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Complaint halts beach bulldozer work at Sauble

posted Aug 24, 2017, 8:09 PM by FSB Information   [ updated Aug 24, 2017, 8:16 PM ]

http://www.owensoundsuntimes.com/2017/08/24/complaint-halts-beach-bulldozer-work-at-sauble

Complaint halts beach bulldozer work at Sauble

By Scott Dunn, Sun Times, Owen Sound

Thursday, August 24, 2017 8:11:13 EDT PM

Sauble Beach after the town used a bulldozer to remove thick vegetation at north end of beach. Photo was shared by South Bruce Peninsula Mayor Janice Jackson on her Facebook page Thursday. (Used with permission)

Sauble Beach after the town used a bulldozer to remove thick vegetation at north end of beach. Photo was shared by South Bruce Peninsula Mayor Janice Jackson on her Facebook page Thursday. (Used with permission)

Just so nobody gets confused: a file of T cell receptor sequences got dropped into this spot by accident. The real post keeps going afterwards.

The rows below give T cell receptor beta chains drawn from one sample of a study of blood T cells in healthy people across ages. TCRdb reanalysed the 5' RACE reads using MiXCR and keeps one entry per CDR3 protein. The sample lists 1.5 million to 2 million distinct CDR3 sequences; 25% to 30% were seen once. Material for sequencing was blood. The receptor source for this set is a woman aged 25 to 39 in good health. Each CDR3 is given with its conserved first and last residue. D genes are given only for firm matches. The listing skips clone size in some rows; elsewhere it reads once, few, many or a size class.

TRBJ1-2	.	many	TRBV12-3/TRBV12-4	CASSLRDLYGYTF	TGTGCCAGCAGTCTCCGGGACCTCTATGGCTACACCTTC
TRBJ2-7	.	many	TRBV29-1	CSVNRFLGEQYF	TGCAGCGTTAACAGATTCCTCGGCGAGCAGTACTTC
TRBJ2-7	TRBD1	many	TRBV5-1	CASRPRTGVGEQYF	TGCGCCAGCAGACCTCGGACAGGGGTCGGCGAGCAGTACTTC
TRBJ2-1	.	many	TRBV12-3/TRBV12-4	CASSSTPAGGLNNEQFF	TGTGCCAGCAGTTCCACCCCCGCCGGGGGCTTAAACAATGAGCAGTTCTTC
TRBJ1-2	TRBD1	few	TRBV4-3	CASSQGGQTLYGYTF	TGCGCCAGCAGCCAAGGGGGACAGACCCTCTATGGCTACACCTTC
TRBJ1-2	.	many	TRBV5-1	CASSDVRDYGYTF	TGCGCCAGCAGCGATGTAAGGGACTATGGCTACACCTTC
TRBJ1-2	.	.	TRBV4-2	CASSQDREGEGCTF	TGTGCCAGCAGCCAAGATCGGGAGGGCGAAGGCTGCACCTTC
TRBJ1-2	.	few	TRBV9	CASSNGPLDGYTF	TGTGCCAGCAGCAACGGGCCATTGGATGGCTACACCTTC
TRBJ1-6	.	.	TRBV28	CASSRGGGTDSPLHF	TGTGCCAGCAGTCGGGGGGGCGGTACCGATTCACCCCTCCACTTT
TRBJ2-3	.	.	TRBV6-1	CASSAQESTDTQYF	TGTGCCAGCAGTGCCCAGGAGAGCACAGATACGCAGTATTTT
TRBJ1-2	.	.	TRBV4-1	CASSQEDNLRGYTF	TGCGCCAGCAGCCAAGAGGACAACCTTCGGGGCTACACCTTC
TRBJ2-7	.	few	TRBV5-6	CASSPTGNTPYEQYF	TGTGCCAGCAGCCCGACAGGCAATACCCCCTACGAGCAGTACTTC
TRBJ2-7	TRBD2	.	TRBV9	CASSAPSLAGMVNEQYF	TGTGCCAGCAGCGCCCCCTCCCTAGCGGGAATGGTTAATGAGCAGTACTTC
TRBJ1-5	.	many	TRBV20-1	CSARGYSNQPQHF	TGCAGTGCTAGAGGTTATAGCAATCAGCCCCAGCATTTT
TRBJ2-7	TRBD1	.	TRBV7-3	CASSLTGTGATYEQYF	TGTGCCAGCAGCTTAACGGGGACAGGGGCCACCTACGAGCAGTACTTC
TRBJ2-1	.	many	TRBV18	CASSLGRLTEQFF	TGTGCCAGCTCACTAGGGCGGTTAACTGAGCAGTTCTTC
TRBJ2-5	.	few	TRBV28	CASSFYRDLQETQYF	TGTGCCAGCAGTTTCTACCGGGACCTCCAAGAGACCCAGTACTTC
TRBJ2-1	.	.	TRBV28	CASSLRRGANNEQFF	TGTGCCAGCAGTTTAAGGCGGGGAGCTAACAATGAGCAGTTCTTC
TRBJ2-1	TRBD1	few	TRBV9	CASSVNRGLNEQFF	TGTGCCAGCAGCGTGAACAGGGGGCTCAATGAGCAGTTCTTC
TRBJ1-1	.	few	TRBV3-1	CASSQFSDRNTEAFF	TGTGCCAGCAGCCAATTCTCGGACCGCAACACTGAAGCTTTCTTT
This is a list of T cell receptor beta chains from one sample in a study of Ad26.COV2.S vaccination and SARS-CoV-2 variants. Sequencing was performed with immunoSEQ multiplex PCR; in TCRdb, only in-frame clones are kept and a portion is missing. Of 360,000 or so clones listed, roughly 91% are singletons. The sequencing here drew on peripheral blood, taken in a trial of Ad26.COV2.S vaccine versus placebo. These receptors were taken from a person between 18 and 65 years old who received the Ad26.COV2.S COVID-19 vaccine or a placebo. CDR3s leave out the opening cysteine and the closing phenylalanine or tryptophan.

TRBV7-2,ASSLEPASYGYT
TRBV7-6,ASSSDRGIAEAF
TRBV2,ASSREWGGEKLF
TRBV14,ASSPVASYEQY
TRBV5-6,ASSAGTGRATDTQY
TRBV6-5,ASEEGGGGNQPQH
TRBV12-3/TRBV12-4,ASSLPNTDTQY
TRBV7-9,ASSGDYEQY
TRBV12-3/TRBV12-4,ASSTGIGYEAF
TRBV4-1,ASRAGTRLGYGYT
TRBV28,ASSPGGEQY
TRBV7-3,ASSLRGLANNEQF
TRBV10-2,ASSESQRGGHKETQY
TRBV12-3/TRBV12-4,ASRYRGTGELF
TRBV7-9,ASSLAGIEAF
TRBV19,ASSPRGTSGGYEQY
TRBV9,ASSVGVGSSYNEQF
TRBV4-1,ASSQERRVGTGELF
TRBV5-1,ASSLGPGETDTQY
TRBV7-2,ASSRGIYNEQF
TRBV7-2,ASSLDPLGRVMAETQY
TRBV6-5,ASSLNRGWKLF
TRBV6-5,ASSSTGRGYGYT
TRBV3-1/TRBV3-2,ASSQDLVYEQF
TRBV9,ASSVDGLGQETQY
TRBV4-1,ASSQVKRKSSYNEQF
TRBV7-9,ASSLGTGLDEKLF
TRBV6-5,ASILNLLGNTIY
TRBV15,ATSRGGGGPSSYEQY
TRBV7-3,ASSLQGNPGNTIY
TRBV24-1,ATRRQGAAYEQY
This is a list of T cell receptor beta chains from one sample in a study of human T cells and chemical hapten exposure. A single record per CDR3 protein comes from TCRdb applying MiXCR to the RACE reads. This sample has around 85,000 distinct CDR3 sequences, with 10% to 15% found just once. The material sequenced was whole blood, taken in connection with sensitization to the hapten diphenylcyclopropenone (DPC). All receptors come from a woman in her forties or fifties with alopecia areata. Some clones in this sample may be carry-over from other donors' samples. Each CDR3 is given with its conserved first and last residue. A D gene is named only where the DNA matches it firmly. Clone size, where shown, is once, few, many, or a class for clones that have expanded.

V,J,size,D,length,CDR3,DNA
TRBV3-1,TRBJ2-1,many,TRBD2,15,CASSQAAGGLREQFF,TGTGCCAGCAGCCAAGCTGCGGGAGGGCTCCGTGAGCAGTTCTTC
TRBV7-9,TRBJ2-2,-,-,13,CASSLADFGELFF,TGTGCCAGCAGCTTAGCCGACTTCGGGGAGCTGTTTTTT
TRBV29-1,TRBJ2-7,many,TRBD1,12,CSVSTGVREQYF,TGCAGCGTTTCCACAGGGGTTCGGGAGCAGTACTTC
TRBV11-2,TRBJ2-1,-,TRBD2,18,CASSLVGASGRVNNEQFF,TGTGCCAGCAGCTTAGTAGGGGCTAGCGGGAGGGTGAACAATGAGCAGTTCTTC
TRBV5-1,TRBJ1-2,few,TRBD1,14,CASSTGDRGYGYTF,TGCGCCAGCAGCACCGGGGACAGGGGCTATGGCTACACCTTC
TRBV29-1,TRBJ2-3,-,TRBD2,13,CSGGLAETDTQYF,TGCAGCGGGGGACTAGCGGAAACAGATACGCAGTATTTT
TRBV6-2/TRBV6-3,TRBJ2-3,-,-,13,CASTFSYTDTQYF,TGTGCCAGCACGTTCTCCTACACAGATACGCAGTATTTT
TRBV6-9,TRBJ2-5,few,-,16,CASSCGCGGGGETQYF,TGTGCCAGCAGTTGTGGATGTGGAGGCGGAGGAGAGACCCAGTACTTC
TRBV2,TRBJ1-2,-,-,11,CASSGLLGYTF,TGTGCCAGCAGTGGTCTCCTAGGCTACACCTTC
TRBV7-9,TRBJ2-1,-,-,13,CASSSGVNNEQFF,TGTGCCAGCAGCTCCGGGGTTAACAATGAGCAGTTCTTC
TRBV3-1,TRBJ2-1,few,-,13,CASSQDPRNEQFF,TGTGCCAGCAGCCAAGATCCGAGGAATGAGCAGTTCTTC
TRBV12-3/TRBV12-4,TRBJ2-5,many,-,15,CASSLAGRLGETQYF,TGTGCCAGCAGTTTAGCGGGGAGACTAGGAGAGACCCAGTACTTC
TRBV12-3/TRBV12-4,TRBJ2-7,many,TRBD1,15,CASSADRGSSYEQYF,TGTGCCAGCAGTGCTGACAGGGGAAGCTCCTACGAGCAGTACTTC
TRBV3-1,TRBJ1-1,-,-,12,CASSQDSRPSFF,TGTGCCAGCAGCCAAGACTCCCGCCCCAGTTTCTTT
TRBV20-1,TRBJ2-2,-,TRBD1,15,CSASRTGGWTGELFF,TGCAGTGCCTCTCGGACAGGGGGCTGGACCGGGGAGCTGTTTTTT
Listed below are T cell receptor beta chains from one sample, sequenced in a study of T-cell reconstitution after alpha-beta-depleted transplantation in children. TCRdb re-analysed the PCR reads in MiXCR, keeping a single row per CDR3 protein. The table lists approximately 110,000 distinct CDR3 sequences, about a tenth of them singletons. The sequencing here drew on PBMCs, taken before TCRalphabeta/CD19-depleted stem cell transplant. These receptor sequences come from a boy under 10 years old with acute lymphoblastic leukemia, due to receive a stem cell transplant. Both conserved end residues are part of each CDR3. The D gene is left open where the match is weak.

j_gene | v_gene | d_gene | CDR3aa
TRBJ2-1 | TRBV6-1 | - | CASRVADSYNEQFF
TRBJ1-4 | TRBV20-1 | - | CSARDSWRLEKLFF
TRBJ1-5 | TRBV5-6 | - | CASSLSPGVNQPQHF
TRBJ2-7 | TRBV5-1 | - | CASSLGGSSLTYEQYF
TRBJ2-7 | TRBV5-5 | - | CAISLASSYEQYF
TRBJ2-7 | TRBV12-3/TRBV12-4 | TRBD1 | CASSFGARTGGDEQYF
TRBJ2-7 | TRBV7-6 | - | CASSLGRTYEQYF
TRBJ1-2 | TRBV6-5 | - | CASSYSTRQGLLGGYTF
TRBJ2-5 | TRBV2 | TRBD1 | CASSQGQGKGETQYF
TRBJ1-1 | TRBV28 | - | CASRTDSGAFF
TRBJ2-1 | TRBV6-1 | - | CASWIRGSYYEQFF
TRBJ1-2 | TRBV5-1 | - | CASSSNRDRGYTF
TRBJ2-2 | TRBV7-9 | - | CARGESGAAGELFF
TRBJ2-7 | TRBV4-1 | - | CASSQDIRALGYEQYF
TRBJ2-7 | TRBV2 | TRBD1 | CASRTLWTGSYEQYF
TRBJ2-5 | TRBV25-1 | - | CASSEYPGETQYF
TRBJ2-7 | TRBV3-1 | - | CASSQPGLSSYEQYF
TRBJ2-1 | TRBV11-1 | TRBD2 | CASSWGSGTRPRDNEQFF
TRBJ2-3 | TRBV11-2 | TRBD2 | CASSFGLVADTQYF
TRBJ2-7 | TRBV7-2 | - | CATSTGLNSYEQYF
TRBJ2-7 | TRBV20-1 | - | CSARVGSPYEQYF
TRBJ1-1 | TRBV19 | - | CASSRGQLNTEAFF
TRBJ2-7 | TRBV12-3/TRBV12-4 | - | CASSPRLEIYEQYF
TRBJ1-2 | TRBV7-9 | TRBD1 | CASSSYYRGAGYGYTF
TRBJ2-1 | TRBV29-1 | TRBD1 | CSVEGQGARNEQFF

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SAUBLE BEACH - Mayor Janice Jackson posted pictures on her Facebook page Thursday which show the dramatic difference a bulldozer made at clearing the north end of Sauble Beach of vegetation Wednesday.

But the work to remove bushes and other thick vegetation from the north end of the beach to 6th Street attracted the concern of members of the Friends of Sauble Beach.

At day's end Wednesday, Grey Sauble Conservation Authority informed the town it needed a permit to do the work and asked for work to halt until a meeting could be arranged Monday with a conservation authority official who is away this week, Jackson said.

“But we've never taken out a permit on the beach, ever,” the mayor said in an interview Thursday. Indeed the vegetation hasn't been so thick before either, she said.

“We've never had to do this kind of work. What we've always done is tilled the beach and raked the beach. But the condition of the beach today is far beyond simply tilling,” Jackson said.

“It's the first time we went in with a bulldozer and we took out all of the bushes and the invasive weeds. We took everything out of the north end. And I think that's what alarmed people. Because it was a large piece of equipment.”